“With a retinue of clowns, freaks, animals and floats, the bewhiskered man in red, in sight of thousands of persons, arrives at 9 o’clock …”
So began the first-ever New York Times coverage of the first-ever Thanksgiving parade put on by Macy’s department store on Nov. 27, 1924. Ninety-seven years, 11 months and 28 days later, 10-year-old Lynden Alford stood along the parade route at Columbus Circle screaming her head off at the marching bands, baton twirlers and, of course, giant balloon characters — and taking umbrage at the long-ago parade reporter’s characterization of her beloved spectacle
“‘Freaks’?” Lynden exclaimed in horror as a person dressed as a cookie tossed confetti over her hot-pink hooded jacket and matching pants. “These are people that entertain us and have been entertaining us since 1924!”
On Thursday, the 96th annual Macy’s Thanksgiving Day Parade wended its way across the West Side of Manhattan once again. Its retinue of giant helium balloon characters, from SpongeBob SquarePants to Bluey the dog, bobbed across a perfect blue sky.
Beneath them trundled elaborate floats, including one from Toys “R” Us featuring Geoffrey the Giraffe spinning DJ decks, and another shaped like a giant alligator with a replica of the French Quarter of New Orleans on its back that was sent crawling down Central Park West by the Louisiana Office of Tourism. It was the second full parade since the coronavirus pandemic forced a truncated, blocklong version, and the pomp and extravagance was once again cheered down the avenues.
Bouncing in the crowd, Lynden, who is from Williamsburg, Brooklyn, considered the long history of the parade, and she grew heated in her defense of the spectacle.
“They are not freaks, not clowns; they are perfect just the way they are!” she said.
The Clovis North Educational Center Bronco Band from Fresno, Calif., marched past. “This high school came all the way from California to show us how they shine,” Lynden said, her voice attaining a squeal. “I respect them!”
A police officer nearby turned to her. “No more sugar for you,” he said.
“But I love sugar!” Lynden exclaimed.
“A feature will be the release into the sky, at the end of the parade, of five gigantic figures,” announced a Nov. 27, 1928, preview of the pageant in The Times. “Fantastic and comical, these figures are built around helium-inflated balloons as bodies.” The article continued, “The biggest goldfish ever seen will be a thirty-five foot specimen rolling along in the parade.”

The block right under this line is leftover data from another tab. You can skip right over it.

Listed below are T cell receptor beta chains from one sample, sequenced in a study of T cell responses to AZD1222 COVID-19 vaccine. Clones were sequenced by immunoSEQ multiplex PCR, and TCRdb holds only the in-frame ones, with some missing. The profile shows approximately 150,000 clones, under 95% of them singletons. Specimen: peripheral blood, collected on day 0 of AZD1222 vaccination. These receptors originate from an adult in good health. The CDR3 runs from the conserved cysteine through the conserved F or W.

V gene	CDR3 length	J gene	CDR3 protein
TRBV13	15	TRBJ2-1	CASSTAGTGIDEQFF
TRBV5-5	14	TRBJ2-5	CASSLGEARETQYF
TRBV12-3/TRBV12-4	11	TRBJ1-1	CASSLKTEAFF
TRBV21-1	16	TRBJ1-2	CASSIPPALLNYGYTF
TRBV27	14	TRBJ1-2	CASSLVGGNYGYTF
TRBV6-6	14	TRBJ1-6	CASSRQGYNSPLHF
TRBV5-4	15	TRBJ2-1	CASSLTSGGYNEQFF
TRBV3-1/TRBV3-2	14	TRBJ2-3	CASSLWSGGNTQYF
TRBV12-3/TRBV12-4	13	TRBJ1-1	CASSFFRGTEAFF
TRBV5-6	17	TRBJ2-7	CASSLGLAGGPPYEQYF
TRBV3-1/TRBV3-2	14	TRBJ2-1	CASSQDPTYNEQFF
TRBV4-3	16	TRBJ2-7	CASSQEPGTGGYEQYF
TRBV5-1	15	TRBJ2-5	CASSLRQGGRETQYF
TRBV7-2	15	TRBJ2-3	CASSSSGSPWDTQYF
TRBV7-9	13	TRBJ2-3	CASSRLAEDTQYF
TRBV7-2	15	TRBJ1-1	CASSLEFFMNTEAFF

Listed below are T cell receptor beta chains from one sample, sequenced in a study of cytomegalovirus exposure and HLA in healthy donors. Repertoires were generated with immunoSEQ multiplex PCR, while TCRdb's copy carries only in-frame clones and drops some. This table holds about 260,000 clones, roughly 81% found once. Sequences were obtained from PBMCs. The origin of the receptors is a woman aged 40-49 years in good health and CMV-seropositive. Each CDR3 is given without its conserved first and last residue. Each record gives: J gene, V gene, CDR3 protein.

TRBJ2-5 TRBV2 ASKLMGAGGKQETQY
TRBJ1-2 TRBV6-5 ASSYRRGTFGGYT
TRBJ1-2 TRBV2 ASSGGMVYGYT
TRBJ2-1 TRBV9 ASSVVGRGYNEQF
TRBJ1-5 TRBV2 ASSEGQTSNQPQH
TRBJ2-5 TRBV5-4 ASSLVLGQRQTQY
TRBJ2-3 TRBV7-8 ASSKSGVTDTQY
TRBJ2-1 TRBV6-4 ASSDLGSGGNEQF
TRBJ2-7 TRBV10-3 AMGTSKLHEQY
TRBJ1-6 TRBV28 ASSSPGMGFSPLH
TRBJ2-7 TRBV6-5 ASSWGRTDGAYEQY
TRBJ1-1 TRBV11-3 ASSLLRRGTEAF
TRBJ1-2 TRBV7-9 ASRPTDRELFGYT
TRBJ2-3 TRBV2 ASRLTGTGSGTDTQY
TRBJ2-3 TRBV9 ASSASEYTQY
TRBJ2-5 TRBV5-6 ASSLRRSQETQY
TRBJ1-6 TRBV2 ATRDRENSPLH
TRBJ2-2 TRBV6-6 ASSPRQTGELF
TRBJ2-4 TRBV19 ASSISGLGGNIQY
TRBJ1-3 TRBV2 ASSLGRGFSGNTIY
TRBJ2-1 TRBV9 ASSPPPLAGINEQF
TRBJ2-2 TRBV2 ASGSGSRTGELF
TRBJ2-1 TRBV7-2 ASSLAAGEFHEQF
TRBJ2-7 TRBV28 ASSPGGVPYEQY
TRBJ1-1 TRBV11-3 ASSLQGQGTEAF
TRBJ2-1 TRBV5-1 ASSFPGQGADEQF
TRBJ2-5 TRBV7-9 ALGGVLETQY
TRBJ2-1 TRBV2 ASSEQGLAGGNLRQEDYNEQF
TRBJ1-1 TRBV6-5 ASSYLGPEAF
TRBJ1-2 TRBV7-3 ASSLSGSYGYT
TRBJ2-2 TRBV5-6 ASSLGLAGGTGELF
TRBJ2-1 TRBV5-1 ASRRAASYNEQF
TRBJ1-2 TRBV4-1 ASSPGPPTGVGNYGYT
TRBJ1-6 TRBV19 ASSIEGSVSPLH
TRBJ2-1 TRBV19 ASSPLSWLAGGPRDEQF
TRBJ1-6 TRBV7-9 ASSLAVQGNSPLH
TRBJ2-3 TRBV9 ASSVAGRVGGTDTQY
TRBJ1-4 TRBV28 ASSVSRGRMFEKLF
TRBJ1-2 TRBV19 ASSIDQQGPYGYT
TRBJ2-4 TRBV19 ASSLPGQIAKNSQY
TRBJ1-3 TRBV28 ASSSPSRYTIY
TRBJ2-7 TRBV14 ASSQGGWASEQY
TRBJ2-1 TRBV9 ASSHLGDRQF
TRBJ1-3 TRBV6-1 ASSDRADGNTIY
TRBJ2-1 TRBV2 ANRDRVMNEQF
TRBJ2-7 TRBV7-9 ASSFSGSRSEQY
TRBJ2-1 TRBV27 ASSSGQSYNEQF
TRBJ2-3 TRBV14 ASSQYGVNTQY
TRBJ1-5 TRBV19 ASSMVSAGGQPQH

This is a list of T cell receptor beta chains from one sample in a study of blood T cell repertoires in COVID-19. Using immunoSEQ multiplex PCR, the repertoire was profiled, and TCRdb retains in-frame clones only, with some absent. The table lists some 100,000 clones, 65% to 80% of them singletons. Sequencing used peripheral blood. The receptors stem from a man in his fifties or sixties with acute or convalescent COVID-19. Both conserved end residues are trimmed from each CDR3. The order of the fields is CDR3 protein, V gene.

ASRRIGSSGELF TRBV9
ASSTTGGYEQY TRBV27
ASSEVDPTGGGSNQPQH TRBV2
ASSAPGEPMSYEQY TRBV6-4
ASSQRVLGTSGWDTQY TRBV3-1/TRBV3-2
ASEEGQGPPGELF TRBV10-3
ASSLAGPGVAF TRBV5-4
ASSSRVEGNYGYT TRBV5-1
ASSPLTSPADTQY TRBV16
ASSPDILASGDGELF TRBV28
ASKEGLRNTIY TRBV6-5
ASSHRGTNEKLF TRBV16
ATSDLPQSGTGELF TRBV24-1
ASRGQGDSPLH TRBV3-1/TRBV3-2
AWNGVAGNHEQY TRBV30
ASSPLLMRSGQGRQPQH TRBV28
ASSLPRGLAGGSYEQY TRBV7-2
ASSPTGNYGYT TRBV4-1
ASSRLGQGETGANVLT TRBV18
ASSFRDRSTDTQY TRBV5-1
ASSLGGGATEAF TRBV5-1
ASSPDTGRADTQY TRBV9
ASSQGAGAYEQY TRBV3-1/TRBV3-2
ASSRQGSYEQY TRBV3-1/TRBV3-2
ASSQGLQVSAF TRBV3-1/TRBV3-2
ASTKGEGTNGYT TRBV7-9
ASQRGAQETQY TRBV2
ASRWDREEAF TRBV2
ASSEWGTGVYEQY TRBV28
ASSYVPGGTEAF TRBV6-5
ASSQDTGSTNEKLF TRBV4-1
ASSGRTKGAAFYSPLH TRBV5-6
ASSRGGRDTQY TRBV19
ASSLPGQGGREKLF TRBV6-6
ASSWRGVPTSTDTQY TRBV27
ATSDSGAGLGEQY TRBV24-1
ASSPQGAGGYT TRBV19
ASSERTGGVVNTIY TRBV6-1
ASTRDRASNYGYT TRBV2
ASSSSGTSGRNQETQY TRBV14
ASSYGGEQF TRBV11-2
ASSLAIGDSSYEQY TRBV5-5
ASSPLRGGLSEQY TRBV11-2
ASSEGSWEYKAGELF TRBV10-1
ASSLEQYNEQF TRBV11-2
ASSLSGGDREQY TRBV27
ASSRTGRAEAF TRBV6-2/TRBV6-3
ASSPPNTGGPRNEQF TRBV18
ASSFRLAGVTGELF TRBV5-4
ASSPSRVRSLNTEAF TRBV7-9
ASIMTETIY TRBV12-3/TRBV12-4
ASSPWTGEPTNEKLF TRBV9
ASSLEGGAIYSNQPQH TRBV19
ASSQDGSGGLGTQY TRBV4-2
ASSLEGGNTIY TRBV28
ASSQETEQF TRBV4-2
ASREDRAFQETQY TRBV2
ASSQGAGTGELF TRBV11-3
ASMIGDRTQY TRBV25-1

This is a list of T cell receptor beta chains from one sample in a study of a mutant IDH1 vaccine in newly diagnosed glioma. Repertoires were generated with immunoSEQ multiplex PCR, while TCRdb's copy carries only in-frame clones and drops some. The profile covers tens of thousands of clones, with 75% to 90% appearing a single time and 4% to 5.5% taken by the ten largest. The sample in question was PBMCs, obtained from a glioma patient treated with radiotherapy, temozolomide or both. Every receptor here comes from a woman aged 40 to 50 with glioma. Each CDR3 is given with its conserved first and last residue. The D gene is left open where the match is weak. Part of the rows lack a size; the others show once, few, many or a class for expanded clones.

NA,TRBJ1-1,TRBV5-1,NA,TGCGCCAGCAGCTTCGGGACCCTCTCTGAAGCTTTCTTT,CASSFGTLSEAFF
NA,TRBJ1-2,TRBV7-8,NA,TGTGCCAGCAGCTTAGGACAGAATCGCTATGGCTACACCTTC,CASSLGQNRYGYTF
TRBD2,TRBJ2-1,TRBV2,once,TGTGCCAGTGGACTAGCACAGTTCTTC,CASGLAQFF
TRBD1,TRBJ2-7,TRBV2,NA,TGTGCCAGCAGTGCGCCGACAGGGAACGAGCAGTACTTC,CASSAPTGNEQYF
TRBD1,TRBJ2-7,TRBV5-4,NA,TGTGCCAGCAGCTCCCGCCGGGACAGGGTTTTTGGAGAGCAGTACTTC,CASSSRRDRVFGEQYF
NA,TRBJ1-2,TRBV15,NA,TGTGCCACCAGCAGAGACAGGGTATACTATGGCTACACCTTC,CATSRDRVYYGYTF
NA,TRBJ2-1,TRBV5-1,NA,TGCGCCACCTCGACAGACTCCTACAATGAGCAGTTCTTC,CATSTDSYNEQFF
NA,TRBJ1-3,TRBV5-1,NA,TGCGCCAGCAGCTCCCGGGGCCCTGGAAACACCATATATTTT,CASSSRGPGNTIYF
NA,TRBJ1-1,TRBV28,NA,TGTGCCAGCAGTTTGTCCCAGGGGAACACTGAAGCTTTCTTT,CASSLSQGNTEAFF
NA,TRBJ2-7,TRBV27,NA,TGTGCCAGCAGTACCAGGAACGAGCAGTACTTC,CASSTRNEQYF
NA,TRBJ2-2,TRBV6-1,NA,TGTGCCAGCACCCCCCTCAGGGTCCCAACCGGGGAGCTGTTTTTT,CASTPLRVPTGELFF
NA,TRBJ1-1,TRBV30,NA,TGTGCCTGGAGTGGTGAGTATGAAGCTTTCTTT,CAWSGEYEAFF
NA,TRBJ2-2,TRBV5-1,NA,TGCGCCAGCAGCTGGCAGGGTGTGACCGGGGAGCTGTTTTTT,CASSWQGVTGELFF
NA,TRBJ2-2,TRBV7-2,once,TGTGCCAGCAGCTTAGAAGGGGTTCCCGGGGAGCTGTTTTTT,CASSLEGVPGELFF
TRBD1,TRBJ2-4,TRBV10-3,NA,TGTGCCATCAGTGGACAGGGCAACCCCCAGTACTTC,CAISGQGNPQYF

On Thursday, 93 years, 11 months and 28 days after that story was published, Barb Redding, a Macy’s employee from Illinois, walked through the parade route with a giant goldfish (less than 35 feet, but big enough) on her head.
It was her first time being in the parade, but it has long been part of her history, she said: Since she could remember, Ms. Redding, now 58, and her father had watched it together on television.
On this Thanksgiving Day, though her father has passed away, he was with her — she brought a photo of him to New York City and propped it in her hotel window in Herald Square, overlooking the parade route. “We are still watching it together,” Ms. Redding said through tears.
“A parade put on by a commercial house should not be allowed that day,” The Times wrote on Nov. 4, 1926, attributing the sentiment to a man named Hugh White Adams, a member of the Allied Patriotic Societies. That year, a group of religious societies had voiced objections to the spectacle’s potential to interfere with Christian worship on the holiday.
Ninety-six years and 20 days after Mr. Adams’s thoughts were published, Lennox Skyers, age 12, begged to differ. “It is a celebration,” the seventh grader from the Upper West Side of Manhattan said, standing behind police barricades at 62nd Street. “It worships God too, because it is about being thankful for giving,” Lennox said.
On an upper floor of 25 Central Park West across the street, a man held his goldendoodle up to the window so it could watch the parade.
Ramcharan Jhagen, 9, was giddy for his first-ever in-person glimpse of a parade he had previously watched only from his home in Michigan. He marveled at the idea that 98 years ago a fourth grader like him must have watched this very parade. The event, which took a few years off during World War II, had obviously evolved, Ramcharan was quick to point out.
There was no Pinkfong Baby Shark then, nor a Wonder Bread-sponsored boat-shaped float that ejected 900 slices of faux bread, both new additions this year.
“People start innovating things for this parade,” Ramcharan said. “It might be very different from the past.”